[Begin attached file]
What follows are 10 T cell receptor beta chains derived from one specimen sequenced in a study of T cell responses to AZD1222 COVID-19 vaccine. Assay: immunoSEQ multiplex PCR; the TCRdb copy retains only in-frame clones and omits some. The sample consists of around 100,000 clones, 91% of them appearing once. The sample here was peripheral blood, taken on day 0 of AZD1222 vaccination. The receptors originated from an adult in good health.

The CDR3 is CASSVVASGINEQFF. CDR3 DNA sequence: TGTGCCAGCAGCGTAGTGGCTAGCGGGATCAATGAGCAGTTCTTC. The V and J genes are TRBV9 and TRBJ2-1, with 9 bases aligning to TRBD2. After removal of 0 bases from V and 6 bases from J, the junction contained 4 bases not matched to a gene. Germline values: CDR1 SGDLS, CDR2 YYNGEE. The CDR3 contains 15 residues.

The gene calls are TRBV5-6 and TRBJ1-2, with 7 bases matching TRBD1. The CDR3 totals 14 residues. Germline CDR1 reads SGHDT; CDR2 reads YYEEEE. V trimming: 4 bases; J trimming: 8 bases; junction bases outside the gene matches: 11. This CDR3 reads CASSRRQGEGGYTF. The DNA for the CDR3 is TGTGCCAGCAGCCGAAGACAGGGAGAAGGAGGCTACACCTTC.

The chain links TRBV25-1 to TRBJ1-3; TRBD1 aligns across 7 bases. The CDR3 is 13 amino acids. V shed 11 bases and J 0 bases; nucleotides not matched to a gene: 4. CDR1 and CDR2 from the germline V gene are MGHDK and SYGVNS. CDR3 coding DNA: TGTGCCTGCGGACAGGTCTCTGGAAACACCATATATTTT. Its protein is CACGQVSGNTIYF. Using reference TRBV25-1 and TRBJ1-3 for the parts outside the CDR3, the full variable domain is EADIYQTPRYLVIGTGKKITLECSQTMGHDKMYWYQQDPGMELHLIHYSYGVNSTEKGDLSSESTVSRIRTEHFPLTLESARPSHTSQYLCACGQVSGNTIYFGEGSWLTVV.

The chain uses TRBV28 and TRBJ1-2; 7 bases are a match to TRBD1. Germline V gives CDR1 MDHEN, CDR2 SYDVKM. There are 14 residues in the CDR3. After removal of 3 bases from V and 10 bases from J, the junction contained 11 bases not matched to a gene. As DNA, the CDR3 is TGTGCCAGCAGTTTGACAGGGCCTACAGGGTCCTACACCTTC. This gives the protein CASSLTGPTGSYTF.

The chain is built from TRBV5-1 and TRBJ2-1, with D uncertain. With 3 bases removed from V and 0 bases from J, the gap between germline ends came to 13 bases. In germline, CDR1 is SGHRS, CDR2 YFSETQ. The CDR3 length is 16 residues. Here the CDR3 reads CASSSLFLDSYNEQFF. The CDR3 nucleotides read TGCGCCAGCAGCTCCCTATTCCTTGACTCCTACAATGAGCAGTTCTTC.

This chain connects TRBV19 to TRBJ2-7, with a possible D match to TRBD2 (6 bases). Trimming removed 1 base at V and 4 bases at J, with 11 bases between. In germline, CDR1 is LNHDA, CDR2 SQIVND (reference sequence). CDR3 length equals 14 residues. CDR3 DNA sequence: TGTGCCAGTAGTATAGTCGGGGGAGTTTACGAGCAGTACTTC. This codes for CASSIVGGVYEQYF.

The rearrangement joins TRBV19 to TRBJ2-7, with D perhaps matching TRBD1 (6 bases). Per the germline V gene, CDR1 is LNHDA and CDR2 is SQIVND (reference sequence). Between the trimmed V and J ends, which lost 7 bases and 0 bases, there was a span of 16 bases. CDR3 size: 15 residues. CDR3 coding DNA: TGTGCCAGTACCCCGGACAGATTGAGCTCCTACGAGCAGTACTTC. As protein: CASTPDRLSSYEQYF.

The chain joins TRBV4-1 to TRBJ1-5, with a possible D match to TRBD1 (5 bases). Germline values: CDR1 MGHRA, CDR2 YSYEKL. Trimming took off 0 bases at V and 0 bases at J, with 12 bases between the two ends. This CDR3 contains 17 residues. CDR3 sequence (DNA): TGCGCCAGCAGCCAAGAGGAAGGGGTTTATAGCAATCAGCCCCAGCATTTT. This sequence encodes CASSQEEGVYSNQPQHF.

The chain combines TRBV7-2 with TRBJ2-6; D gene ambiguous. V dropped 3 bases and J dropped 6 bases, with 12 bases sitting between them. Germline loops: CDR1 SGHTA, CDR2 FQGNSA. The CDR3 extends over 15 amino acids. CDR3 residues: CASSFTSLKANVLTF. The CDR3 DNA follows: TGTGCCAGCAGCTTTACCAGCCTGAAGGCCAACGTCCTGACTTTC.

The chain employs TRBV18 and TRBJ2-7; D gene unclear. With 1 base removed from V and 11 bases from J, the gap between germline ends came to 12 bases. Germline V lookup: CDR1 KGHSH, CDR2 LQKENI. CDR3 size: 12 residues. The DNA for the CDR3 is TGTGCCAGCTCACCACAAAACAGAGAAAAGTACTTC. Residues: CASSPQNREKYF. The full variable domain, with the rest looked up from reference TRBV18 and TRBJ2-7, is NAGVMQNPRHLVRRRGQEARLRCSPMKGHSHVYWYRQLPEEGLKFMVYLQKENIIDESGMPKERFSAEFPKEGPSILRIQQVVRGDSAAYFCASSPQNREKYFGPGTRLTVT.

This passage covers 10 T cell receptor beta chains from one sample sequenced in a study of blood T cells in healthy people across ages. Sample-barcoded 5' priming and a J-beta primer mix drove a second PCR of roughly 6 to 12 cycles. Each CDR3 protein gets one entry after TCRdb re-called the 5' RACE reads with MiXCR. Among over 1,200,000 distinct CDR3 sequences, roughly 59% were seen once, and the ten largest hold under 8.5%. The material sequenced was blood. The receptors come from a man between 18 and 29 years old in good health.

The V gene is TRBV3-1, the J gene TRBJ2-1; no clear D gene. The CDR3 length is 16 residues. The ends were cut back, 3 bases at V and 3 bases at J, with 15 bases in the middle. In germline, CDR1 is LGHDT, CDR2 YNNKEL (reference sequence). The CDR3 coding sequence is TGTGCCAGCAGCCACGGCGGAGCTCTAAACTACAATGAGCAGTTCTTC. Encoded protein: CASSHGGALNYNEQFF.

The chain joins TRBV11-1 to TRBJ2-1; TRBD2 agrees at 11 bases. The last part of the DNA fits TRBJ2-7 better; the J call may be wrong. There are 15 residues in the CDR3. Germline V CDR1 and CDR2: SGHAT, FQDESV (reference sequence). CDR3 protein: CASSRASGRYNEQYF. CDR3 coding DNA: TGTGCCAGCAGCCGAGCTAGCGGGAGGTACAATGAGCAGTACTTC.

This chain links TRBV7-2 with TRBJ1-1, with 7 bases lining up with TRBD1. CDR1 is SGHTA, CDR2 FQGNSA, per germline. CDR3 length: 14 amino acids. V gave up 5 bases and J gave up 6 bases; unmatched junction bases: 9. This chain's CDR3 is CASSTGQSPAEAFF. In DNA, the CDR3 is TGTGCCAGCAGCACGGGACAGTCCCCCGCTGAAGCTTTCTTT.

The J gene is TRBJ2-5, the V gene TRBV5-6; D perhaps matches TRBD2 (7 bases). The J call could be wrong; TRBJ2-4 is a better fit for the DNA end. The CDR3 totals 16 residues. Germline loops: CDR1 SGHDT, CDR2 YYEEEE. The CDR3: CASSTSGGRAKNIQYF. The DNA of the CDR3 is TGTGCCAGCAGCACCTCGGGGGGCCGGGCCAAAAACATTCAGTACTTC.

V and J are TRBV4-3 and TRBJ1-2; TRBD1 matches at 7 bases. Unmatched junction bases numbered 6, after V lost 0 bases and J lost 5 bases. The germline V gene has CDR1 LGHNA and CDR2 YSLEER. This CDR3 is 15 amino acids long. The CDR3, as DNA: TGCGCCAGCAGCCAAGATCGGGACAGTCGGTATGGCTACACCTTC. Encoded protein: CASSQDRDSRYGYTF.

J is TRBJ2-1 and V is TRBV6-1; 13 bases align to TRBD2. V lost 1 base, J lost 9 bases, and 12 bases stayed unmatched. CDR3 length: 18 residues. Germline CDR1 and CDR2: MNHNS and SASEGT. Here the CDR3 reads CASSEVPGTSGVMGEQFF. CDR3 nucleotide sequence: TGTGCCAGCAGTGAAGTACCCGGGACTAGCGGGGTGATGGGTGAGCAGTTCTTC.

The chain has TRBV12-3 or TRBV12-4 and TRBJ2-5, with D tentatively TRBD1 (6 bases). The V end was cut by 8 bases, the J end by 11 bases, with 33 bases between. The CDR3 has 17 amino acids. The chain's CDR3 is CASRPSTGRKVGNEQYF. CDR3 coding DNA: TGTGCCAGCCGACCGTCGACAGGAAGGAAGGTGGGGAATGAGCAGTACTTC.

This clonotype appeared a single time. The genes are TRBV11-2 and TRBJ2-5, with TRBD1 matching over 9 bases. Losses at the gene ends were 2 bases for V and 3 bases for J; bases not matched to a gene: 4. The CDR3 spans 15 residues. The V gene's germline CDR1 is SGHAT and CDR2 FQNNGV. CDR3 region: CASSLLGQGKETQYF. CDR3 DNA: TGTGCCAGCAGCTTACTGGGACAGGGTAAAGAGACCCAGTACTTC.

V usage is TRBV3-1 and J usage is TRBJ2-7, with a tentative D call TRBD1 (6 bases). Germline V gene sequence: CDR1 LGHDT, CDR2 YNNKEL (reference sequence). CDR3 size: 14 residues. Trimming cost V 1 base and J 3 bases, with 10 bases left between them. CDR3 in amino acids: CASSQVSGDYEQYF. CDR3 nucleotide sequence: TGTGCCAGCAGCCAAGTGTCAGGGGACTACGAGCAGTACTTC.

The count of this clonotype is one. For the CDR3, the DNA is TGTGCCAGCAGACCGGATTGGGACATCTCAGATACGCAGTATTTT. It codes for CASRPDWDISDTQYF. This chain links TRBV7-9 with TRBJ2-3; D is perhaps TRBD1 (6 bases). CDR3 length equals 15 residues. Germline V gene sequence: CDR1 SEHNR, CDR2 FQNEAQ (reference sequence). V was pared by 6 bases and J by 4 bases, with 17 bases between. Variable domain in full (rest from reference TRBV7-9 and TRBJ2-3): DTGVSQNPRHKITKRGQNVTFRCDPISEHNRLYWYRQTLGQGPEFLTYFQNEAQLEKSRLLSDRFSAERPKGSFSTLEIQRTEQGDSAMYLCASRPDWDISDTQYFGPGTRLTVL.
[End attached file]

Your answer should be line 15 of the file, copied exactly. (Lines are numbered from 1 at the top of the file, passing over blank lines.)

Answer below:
This chain links TRBV7-2 with TRBJ1-1, with 7 bases lining up with TRBD1. CDR1 is SGHTA, CDR2 FQGNSA, per germline. CDR3 length: 14 amino acids. V gave up 5 bases and J gave up 6 bases; unmatched junction bases: 9. This chain's CDR3 is CASSTGQSPAEAFF. In DNA, the CDR3 is TGTGCCAGCAGCACGGGACAGTCCCCCGCTGAAGCTTTCTTT.